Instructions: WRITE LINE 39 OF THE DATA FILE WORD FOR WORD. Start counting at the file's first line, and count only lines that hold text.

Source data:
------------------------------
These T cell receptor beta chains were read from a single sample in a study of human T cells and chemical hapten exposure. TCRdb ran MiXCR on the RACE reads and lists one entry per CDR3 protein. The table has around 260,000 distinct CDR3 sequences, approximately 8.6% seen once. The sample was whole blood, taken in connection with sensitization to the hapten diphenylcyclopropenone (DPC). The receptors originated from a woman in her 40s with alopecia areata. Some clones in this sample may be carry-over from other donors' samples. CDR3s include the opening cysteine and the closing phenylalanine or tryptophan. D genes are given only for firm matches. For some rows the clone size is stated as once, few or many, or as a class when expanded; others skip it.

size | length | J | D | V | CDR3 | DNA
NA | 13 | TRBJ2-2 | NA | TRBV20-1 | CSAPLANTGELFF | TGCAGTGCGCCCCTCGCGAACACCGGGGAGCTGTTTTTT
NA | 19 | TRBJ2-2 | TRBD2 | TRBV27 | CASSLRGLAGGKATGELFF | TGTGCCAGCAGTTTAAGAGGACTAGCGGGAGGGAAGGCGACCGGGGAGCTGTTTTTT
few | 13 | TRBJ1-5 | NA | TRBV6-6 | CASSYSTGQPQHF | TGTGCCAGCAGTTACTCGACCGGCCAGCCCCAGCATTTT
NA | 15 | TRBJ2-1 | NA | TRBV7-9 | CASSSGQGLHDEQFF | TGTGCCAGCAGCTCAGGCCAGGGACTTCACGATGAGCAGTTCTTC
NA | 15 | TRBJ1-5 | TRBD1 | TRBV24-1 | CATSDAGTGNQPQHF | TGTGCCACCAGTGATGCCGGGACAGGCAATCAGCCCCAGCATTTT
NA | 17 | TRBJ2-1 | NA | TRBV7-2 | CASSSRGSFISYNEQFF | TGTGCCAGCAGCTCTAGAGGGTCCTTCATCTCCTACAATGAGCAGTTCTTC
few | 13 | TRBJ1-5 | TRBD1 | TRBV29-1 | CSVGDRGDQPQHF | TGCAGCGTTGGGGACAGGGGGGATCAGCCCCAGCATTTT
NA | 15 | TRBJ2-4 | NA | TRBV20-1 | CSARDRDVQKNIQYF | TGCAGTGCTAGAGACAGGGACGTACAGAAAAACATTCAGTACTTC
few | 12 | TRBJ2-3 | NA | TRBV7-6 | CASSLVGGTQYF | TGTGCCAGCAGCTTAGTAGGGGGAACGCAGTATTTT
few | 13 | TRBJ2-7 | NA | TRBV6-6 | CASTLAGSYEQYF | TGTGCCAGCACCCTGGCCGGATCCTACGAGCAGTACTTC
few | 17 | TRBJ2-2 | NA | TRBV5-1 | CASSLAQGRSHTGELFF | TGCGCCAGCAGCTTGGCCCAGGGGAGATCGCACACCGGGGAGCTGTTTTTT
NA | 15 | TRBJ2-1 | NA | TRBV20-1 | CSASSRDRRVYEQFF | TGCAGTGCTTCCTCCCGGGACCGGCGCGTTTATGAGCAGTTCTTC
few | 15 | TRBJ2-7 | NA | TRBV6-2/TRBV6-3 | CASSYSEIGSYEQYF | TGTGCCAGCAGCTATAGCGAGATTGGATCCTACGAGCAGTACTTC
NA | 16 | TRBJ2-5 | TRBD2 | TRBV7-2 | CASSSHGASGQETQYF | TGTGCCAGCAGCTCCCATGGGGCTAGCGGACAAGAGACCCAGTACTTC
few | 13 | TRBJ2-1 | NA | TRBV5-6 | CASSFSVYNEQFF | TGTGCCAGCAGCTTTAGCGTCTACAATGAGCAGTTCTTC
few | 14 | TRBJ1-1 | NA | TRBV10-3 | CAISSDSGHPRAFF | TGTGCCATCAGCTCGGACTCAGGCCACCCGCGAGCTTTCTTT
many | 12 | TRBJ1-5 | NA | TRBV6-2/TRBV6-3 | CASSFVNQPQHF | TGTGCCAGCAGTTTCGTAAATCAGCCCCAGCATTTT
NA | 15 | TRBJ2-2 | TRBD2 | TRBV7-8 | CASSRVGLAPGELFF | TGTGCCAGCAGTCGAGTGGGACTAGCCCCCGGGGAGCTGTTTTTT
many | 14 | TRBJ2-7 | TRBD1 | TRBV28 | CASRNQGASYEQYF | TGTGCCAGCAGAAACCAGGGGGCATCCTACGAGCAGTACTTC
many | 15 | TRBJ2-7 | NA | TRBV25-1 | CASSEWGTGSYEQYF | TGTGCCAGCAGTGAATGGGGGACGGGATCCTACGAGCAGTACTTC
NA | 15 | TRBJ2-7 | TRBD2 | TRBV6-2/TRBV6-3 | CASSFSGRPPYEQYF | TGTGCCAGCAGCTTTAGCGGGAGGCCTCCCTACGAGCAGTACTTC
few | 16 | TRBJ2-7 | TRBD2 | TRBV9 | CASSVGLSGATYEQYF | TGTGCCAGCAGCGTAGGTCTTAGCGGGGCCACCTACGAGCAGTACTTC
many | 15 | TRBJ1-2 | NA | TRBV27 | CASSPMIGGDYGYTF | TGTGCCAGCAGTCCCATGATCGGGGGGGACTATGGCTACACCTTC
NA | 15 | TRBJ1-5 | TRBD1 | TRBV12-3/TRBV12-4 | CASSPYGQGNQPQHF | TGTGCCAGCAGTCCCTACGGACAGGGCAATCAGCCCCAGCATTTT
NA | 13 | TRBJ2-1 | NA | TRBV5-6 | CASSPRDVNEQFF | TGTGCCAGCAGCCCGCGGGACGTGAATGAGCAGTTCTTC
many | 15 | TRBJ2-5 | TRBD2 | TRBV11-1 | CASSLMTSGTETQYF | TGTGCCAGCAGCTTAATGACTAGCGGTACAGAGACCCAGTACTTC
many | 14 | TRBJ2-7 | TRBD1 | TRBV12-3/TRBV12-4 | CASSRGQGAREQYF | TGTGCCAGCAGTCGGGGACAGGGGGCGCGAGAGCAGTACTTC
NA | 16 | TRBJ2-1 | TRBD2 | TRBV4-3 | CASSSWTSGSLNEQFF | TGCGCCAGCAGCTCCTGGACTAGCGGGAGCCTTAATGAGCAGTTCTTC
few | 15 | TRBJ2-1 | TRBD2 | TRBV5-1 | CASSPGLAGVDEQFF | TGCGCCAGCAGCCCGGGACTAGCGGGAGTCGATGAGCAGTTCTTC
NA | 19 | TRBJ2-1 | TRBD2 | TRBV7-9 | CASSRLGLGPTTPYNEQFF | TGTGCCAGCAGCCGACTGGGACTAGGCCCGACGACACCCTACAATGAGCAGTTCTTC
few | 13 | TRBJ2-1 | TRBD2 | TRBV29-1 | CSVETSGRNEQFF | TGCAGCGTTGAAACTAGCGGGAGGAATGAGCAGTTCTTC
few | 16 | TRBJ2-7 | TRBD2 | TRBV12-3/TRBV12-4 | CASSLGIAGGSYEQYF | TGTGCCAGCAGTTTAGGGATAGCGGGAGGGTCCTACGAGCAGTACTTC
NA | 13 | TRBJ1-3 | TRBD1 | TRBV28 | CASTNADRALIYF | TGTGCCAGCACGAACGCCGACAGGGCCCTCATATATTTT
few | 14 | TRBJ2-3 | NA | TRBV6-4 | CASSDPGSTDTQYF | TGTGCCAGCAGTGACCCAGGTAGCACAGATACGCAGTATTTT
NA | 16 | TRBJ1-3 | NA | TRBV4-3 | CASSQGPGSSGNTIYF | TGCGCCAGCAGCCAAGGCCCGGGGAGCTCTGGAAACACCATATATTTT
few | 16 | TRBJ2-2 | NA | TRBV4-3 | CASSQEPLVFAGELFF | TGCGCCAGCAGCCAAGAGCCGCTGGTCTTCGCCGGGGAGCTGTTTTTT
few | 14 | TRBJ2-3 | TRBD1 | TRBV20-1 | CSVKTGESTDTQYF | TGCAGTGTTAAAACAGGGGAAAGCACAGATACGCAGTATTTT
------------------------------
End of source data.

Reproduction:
few | 14 | TRBJ2-3 | TRBD1 | TRBV20-1 | CSVKTGESTDTQYF | TGCAGTGTTAAAACAGGGGAAAGCACAGATACGCAGTATTTT